3. Bend your elbows to slowly lower your body toward the floor. The goal is to lightly touch your chest to the ground, but only lower as far as you can while still maintaining a straight line from your head to your hips. Your elbows should form a 45-degree angle with your torso (not going directly back or out to the sides).

  4. Pause at the bottom before pressing through your palms to straighten your arms, returning to your starting position. 

  5. The above movements count as one rep. Start with two or three sets of 10 reps.

Make it harder: Increase the total number of reps you perform or try a full push-up.

2. Superhuman

This bodyweight exercise is great for strengthening your back—specifically the erector spinae, which are deep spinal muscles that help you bend, flex, and rotate your back, Mack says.

  1. Lie on your stomach with your legs straight. Extend your arms overhead with your palms facing each other. Relax your head and look down at the floor to maintain a neutral spine.

  2. Contract your core muscles and lift both legs a few inches off the floor while also raising your upper body and arms a few inches. Keep gazing at the floor as you hold this position for two seconds.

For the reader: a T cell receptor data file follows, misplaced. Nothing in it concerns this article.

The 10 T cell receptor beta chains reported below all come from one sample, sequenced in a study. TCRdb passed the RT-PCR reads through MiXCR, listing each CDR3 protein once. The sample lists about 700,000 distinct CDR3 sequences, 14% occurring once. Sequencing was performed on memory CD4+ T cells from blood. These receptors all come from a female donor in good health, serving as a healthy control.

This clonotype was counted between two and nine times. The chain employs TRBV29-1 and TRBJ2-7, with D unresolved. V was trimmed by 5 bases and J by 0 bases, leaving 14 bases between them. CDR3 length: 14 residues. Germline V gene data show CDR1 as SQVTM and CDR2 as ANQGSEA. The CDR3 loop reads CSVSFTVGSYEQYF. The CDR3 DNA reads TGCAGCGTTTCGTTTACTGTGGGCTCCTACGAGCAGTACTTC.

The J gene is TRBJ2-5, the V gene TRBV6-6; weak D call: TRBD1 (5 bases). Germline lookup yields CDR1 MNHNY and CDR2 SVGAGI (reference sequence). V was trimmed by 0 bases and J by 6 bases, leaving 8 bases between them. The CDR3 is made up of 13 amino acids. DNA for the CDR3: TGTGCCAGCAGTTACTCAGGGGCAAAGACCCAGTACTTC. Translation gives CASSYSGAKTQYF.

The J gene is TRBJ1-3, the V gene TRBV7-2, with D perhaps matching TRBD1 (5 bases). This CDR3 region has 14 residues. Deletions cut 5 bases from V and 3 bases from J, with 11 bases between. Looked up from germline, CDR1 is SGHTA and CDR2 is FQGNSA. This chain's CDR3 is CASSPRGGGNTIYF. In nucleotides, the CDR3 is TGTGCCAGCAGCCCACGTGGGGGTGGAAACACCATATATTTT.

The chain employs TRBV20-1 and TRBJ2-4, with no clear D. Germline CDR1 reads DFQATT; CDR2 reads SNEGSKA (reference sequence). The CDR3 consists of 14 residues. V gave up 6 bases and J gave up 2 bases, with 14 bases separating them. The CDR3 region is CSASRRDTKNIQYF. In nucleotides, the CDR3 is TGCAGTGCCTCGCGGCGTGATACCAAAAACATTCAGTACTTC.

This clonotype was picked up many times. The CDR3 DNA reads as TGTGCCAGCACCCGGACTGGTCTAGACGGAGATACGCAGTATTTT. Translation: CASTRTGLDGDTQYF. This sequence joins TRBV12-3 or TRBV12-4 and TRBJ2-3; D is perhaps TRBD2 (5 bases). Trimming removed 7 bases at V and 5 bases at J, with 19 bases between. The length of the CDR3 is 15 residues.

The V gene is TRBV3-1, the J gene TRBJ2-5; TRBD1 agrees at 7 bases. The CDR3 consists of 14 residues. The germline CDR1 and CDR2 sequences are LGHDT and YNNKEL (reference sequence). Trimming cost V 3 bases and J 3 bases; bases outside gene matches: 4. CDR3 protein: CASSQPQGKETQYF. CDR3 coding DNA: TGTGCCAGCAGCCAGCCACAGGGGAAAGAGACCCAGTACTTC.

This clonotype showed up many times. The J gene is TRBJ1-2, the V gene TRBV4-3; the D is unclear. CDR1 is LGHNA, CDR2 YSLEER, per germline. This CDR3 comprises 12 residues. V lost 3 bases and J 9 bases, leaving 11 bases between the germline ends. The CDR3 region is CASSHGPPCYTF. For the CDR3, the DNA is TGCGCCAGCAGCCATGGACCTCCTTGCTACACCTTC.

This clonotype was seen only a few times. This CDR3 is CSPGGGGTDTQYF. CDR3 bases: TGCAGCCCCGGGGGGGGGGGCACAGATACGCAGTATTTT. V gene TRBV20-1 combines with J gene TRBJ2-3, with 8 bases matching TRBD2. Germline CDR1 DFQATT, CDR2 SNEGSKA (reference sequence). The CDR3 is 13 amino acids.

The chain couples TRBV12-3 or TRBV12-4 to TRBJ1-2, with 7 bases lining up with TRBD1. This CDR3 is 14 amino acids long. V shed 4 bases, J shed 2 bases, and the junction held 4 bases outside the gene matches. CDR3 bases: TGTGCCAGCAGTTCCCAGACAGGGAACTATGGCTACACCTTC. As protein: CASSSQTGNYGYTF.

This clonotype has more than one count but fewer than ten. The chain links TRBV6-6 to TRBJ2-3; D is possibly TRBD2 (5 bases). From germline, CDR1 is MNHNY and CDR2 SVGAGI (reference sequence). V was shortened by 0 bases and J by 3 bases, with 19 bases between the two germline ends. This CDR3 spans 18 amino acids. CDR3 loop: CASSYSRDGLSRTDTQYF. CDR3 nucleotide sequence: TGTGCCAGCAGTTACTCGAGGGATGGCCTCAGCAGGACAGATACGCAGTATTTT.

3. With control, lower your legs and arms back to the floor while keeping your lower back and hips stable (avoid any lifting or rotating). 

  4. The above movements count as one rep. Start with two to three sets of 12 reps.

Make it harder: Hold the top of each rep for five seconds.

Arms and Shoulders Bodyweight Exercises for Beginners

Woman performs a seated tricep dip

1. Tricep Dip

As its name implies, this move works your triceps, which are the muscles at the top of your arms that you use to straighten and bend your elbows. You can do tricep dips on the floor using only your bodyweight (or beginners can modify the move by placing their hands on an elevated surface—such as a chair, a step, or a bench). 

  1. Stand facing away from the side of a workout bench or with your back to a step or a chair. 

  2. Sit down and place your palms flat on the edge of the surface. Your fingers should be able to curve around the side. Bend your knees and place your feet flat on the floor.

  3. Bend at the elbows, bringing both arms to a 90-degree position.

  4. Push back up through your palms, squeezing your triceps at the top of the position. Avoid letting your shoulders move by keeping them down away from your ears as you lower and lift your body. 

  5. The above movements count as one rep. Start with two or three sets of 10 reps.

Make it harder: Move your feet farther away so that your legs are straighter. The farther your feet are from your trunk, the harder the move becomes.

Jermaine Johnson holding forearm plank

2. Plank